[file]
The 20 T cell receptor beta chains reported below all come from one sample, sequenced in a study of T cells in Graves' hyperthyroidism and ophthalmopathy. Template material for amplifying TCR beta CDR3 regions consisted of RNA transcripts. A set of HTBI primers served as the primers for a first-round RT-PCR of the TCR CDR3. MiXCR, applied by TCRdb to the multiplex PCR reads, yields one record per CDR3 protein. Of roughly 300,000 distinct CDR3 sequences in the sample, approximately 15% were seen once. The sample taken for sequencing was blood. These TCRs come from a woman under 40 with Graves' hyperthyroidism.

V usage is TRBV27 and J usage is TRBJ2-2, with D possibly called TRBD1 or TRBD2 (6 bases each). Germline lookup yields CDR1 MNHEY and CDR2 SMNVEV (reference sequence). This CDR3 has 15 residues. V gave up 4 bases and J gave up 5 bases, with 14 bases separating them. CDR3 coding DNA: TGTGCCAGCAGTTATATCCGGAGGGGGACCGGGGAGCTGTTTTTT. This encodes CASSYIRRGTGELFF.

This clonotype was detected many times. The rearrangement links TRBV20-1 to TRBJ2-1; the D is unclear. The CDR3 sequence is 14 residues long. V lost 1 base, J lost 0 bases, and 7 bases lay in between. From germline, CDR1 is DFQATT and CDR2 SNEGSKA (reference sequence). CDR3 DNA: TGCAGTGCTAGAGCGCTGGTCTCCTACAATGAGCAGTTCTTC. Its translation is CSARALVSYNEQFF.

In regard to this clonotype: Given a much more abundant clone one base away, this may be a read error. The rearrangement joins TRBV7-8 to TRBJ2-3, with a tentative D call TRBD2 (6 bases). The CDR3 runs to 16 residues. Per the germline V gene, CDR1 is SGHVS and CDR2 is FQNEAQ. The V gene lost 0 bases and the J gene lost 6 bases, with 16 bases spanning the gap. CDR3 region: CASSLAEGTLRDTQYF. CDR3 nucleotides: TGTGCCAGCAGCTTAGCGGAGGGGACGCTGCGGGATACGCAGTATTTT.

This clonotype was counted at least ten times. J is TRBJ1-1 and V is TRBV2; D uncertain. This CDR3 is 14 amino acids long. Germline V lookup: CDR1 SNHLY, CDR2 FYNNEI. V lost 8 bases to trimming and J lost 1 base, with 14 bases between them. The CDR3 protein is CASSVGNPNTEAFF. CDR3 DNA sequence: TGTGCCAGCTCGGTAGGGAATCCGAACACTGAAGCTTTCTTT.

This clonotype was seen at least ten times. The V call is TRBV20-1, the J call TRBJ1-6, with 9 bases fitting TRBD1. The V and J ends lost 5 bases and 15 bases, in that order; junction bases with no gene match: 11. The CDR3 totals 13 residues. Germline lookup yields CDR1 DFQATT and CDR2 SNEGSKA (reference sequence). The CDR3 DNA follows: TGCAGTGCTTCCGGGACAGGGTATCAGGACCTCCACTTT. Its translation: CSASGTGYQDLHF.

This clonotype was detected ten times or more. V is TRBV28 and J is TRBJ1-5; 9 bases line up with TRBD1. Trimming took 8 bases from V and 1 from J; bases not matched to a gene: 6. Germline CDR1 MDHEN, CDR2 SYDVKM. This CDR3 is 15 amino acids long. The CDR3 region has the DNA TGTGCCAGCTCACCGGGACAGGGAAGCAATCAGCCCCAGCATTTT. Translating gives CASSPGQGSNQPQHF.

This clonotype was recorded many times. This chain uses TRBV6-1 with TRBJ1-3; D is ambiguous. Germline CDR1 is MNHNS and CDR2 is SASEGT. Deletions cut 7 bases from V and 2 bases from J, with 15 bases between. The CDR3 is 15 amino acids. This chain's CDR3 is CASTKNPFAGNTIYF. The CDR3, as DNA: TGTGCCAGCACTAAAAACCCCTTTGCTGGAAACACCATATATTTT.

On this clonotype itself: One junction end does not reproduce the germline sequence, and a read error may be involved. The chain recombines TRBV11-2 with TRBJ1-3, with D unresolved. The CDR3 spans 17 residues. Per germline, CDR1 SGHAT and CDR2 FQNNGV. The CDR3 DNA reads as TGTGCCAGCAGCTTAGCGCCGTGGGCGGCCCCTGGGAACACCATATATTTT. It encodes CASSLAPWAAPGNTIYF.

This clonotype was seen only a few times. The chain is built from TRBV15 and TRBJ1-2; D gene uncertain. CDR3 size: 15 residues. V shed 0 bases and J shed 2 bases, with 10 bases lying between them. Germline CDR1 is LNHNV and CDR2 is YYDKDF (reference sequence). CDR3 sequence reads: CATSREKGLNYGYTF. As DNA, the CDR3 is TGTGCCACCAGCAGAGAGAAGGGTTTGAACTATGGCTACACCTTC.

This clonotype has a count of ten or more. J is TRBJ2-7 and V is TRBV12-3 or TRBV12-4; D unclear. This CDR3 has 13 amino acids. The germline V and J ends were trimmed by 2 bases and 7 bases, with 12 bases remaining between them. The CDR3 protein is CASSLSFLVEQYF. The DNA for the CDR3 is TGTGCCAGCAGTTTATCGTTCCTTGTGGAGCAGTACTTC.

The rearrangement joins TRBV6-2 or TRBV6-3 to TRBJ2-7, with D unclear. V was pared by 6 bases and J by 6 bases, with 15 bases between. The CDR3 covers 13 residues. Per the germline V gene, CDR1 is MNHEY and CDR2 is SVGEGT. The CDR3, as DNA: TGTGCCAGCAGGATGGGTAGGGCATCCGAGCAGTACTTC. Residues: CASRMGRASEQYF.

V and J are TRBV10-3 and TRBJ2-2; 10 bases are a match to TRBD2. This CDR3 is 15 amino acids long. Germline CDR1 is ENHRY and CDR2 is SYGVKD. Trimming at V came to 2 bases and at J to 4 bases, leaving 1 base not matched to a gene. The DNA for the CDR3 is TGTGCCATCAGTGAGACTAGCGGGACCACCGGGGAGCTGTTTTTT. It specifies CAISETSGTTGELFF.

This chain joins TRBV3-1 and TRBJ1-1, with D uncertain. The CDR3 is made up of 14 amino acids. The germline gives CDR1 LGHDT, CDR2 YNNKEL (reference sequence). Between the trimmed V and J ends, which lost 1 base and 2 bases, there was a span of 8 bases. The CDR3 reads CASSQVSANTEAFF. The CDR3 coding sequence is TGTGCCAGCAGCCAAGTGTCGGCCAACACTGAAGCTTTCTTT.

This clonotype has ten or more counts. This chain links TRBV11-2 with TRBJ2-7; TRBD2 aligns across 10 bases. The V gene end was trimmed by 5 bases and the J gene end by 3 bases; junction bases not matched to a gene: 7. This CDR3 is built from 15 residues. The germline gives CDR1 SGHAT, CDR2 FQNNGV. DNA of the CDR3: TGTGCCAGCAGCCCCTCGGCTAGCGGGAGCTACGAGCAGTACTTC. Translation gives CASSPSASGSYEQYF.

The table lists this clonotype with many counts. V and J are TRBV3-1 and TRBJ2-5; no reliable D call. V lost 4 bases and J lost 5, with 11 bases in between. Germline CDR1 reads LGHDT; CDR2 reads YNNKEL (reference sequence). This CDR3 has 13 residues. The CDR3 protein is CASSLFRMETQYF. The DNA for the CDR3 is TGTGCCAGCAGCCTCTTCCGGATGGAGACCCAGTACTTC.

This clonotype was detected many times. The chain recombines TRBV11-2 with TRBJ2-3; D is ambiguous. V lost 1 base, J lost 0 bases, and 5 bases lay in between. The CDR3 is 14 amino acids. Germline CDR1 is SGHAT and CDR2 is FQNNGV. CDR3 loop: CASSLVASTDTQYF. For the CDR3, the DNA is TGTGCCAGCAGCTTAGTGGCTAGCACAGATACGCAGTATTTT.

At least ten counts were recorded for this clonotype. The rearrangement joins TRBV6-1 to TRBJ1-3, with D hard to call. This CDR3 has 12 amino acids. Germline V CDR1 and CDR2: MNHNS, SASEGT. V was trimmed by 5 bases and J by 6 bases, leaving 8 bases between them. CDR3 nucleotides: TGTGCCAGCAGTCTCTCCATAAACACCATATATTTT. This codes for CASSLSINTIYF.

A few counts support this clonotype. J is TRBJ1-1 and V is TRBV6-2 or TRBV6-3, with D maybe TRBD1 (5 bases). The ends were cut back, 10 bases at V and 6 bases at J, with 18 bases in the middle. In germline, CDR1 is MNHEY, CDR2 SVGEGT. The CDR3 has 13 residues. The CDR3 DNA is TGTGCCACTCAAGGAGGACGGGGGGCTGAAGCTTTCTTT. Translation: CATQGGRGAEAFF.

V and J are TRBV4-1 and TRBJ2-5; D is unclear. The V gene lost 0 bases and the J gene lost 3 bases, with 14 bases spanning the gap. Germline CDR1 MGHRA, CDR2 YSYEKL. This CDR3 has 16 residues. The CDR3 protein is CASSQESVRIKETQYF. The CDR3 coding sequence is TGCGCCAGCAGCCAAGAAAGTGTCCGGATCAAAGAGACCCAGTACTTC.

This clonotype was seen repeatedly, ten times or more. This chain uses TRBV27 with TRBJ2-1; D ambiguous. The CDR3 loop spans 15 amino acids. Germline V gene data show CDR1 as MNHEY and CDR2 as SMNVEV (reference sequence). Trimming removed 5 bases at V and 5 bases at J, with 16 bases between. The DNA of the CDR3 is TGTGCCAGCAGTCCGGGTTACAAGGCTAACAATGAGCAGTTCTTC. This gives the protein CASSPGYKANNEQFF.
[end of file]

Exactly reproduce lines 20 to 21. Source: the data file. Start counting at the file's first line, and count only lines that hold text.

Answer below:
V and J are TRBV4-1 and TRBJ2-5; D is unclear. The V gene lost 0 bases and the J gene lost 3 bases, with 14 bases spanning the gap. Germline CDR1 MGHRA, CDR2 YSYEKL. This CDR3 has 16 residues. The CDR3 protein is CASSQESVRIKETQYF. The CDR3 coding sequence is TGCGCCAGCAGCCAAGAAAGTGTCCGGATCAAAGAGACCCAGTACTTC.

This clonotype was seen repeatedly, ten times or more. This chain uses TRBV27 with TRBJ2-1; D ambiguous. The CDR3 loop spans 15 amino acids. Germline V gene data show CDR1 as MNHEY and CDR2 as SMNVEV (reference sequence). Trimming removed 5 bases at V and 5 bases at J, with 16 bases between. The DNA of the CDR3 is TGTGCCAGCAGTCCGGGTTACAAGGCTAACAATGAGCAGTTCTTC. This gives the protein CASSPGYKANNEQFF.